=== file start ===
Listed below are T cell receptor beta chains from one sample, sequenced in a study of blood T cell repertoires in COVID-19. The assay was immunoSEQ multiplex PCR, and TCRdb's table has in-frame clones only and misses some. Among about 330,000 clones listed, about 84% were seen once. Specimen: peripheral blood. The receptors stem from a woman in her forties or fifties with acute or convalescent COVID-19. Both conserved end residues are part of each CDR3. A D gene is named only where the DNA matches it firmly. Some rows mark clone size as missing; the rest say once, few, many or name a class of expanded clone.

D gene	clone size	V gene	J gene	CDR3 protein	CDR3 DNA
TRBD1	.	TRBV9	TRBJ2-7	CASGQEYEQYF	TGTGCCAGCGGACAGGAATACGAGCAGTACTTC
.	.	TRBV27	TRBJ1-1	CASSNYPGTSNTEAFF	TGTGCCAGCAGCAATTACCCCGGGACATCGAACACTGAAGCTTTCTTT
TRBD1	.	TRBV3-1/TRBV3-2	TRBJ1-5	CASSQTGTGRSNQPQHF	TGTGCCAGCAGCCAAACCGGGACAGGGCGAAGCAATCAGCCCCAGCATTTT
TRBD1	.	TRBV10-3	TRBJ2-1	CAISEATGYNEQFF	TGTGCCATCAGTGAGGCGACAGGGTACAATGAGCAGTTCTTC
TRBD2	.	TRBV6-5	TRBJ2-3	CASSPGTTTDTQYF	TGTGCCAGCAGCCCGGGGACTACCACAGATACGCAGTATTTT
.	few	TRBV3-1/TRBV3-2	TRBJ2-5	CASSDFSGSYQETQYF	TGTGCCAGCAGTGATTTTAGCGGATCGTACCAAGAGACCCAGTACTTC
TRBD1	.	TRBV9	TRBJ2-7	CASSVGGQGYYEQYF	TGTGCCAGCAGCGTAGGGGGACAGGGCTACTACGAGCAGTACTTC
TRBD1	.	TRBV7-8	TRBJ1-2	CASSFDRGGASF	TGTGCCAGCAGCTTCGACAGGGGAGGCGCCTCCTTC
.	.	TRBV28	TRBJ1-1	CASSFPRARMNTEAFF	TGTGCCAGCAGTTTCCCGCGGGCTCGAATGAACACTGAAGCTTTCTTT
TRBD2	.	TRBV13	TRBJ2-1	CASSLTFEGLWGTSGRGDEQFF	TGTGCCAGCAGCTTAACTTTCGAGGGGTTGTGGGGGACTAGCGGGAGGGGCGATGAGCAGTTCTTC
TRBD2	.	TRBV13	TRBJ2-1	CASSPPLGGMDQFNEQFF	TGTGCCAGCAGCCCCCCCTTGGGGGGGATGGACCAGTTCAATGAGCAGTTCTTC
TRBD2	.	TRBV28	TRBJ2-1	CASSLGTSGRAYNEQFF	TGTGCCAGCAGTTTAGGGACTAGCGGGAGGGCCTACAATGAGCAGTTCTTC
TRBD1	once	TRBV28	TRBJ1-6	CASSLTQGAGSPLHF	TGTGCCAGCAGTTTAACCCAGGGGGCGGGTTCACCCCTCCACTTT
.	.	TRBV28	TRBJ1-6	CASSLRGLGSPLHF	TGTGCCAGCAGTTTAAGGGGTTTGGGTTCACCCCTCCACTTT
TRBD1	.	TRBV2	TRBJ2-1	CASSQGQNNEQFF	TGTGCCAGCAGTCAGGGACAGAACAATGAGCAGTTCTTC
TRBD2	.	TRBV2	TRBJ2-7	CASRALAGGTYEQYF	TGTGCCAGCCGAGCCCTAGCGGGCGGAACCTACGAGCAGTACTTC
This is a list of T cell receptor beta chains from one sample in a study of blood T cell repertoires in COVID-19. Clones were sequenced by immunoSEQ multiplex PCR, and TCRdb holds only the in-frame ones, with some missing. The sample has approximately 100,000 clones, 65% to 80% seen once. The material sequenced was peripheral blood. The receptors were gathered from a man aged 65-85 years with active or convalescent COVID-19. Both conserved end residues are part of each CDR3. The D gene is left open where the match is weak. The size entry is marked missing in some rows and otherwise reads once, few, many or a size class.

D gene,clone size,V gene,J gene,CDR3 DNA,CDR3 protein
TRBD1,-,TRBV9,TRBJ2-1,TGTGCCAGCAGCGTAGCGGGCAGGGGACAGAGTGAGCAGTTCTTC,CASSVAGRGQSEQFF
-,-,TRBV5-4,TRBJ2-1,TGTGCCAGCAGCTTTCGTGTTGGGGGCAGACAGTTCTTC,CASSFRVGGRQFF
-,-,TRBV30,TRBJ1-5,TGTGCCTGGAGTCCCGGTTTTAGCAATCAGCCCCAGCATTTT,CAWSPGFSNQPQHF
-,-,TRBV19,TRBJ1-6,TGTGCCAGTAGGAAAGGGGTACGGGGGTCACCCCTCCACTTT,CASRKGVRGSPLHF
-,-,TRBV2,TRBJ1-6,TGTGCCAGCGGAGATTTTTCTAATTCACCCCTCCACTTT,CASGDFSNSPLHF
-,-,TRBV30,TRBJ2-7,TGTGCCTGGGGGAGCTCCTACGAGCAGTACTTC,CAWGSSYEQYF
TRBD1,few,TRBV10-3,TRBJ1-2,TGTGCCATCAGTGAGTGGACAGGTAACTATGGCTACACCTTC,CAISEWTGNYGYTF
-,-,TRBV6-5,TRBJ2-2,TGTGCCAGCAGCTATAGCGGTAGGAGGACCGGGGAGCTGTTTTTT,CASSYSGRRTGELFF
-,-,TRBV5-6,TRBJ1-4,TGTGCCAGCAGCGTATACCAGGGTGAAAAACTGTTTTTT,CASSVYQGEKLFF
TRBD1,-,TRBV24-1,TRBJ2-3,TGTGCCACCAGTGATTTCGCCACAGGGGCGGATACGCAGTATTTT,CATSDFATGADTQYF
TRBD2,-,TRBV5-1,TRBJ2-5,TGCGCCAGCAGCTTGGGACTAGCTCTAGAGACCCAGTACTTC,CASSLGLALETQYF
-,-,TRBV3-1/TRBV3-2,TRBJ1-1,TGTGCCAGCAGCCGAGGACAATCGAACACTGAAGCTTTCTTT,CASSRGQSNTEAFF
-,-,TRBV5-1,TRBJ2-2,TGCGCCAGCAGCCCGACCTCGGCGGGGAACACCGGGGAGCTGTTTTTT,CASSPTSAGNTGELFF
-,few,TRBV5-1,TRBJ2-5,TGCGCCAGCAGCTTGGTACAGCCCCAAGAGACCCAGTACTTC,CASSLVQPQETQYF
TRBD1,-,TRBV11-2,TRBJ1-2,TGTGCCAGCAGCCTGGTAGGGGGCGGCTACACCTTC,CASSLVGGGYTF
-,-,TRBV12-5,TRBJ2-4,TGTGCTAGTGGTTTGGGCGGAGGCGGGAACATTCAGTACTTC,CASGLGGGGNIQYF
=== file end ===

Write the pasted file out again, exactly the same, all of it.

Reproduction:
Listed below are T cell receptor beta chains from one sample, sequenced in a study of blood T cell repertoires in COVID-19. The assay was immunoSEQ multiplex PCR, and TCRdb's table has in-frame clones only and misses some. Among about 330,000 clones listed, about 84% were seen once. Specimen: peripheral blood. The receptors stem from a woman in her forties or fifties with acute or convalescent COVID-19. Both conserved end residues are part of each CDR3. A D gene is named only where the DNA matches it firmly. Some rows mark clone size as missing; the rest say once, few, many or name a class of expanded clone.

D gene	clone size	V gene	J gene	CDR3 protein	CDR3 DNA
TRBD1	.	TRBV9	TRBJ2-7	CASGQEYEQYF	TGTGCCAGCGGACAGGAATACGAGCAGTACTTC
.	.	TRBV27	TRBJ1-1	CASSNYPGTSNTEAFF	TGTGCCAGCAGCAATTACCCCGGGACATCGAACACTGAAGCTTTCTTT
TRBD1	.	TRBV3-1/TRBV3-2	TRBJ1-5	CASSQTGTGRSNQPQHF	TGTGCCAGCAGCCAAACCGGGACAGGGCGAAGCAATCAGCCCCAGCATTTT
TRBD1	.	TRBV10-3	TRBJ2-1	CAISEATGYNEQFF	TGTGCCATCAGTGAGGCGACAGGGTACAATGAGCAGTTCTTC
TRBD2	.	TRBV6-5	TRBJ2-3	CASSPGTTTDTQYF	TGTGCCAGCAGCCCGGGGACTACCACAGATACGCAGTATTTT
.	few	TRBV3-1/TRBV3-2	TRBJ2-5	CASSDFSGSYQETQYF	TGTGCCAGCAGTGATTTTAGCGGATCGTACCAAGAGACCCAGTACTTC
TRBD1	.	TRBV9	TRBJ2-7	CASSVGGQGYYEQYF	TGTGCCAGCAGCGTAGGGGGACAGGGCTACTACGAGCAGTACTTC
TRBD1	.	TRBV7-8	TRBJ1-2	CASSFDRGGASF	TGTGCCAGCAGCTTCGACAGGGGAGGCGCCTCCTTC
.	.	TRBV28	TRBJ1-1	CASSFPRARMNTEAFF	TGTGCCAGCAGTTTCCCGCGGGCTCGAATGAACACTGAAGCTTTCTTT
TRBD2	.	TRBV13	TRBJ2-1	CASSLTFEGLWGTSGRGDEQFF	TGTGCCAGCAGCTTAACTTTCGAGGGGTTGTGGGGGACTAGCGGGAGGGGCGATGAGCAGTTCTTC
TRBD2	.	TRBV13	TRBJ2-1	CASSPPLGGMDQFNEQFF	TGTGCCAGCAGCCCCCCCTTGGGGGGGATGGACCAGTTCAATGAGCAGTTCTTC
TRBD2	.	TRBV28	TRBJ2-1	CASSLGTSGRAYNEQFF	TGTGCCAGCAGTTTAGGGACTAGCGGGAGGGCCTACAATGAGCAGTTCTTC
TRBD1	once	TRBV28	TRBJ1-6	CASSLTQGAGSPLHF	TGTGCCAGCAGTTTAACCCAGGGGGCGGGTTCACCCCTCCACTTT
.	.	TRBV28	TRBJ1-6	CASSLRGLGSPLHF	TGTGCCAGCAGTTTAAGGGGTTTGGGTTCACCCCTCCACTTT
TRBD1	.	TRBV2	TRBJ2-1	CASSQGQNNEQFF	TGTGCCAGCAGTCAGGGACAGAACAATGAGCAGTTCTTC
TRBD2	.	TRBV2	TRBJ2-7	CASRALAGGTYEQYF	TGTGCCAGCCGAGCCCTAGCGGGCGGAACCTACGAGCAGTACTTC
This is a list of T cell receptor beta chains from one sample in a study of blood T cell repertoires in COVID-19. Clones were sequenced by immunoSEQ multiplex PCR, and TCRdb holds only the in-frame ones, with some missing. The sample has approximately 100,000 clones, 65% to 80% seen once. The material sequenced was peripheral blood. The receptors were gathered from a man aged 65-85 years with active or convalescent COVID-19. Both conserved end residues are part of each CDR3. The D gene is left open where the match is weak. The size entry is marked missing in some rows and otherwise reads once, few, many or a size class.

D gene,clone size,V gene,J gene,CDR3 DNA,CDR3 protein
TRBD1,-,TRBV9,TRBJ2-1,TGTGCCAGCAGCGTAGCGGGCAGGGGACAGAGTGAGCAGTTCTTC,CASSVAGRGQSEQFF
-,-,TRBV5-4,TRBJ2-1,TGTGCCAGCAGCTTTCGTGTTGGGGGCAGACAGTTCTTC,CASSFRVGGRQFF
-,-,TRBV30,TRBJ1-5,TGTGCCTGGAGTCCCGGTTTTAGCAATCAGCCCCAGCATTTT,CAWSPGFSNQPQHF
-,-,TRBV19,TRBJ1-6,TGTGCCAGTAGGAAAGGGGTACGGGGGTCACCCCTCCACTTT,CASRKGVRGSPLHF
-,-,TRBV2,TRBJ1-6,TGTGCCAGCGGAGATTTTTCTAATTCACCCCTCCACTTT,CASGDFSNSPLHF
-,-,TRBV30,TRBJ2-7,TGTGCCTGGGGGAGCTCCTACGAGCAGTACTTC,CAWGSSYEQYF
TRBD1,few,TRBV10-3,TRBJ1-2,TGTGCCATCAGTGAGTGGACAGGTAACTATGGCTACACCTTC,CAISEWTGNYGYTF
-,-,TRBV6-5,TRBJ2-2,TGTGCCAGCAGCTATAGCGGTAGGAGGACCGGGGAGCTGTTTTTT,CASSYSGRRTGELFF
-,-,TRBV5-6,TRBJ1-4,TGTGCCAGCAGCGTATACCAGGGTGAAAAACTGTTTTTT,CASSVYQGEKLFF
TRBD1,-,TRBV24-1,TRBJ2-3,TGTGCCACCAGTGATTTCGCCACAGGGGCGGATACGCAGTATTTT,CATSDFATGADTQYF
TRBD2,-,TRBV5-1,TRBJ2-5,TGCGCCAGCAGCTTGGGACTAGCTCTAGAGACCCAGTACTTC,CASSLGLALETQYF
-,-,TRBV3-1/TRBV3-2,TRBJ1-1,TGTGCCAGCAGCCGAGGACAATCGAACACTGAAGCTTTCTTT,CASSRGQSNTEAFF
-,-,TRBV5-1,TRBJ2-2,TGCGCCAGCAGCCCGACCTCGGCGGGGAACACCGGGGAGCTGTTTTTT,CASSPTSAGNTGELFF
-,few,TRBV5-1,TRBJ2-5,TGCGCCAGCAGCTTGGTACAGCCCCAAGAGACCCAGTACTTC,CASSLVQPQETQYF
TRBD1,-,TRBV11-2,TRBJ1-2,TGTGCCAGCAGCCTGGTAGGGGGCGGCTACACCTTC,CASSLVGGGYTF
-,-,TRBV12-5,TRBJ2-4,TGTGCTAGTGGTTTGGGCGGAGGCGGGAACATTCAGTACTTC,CASGLGGGGNIQYF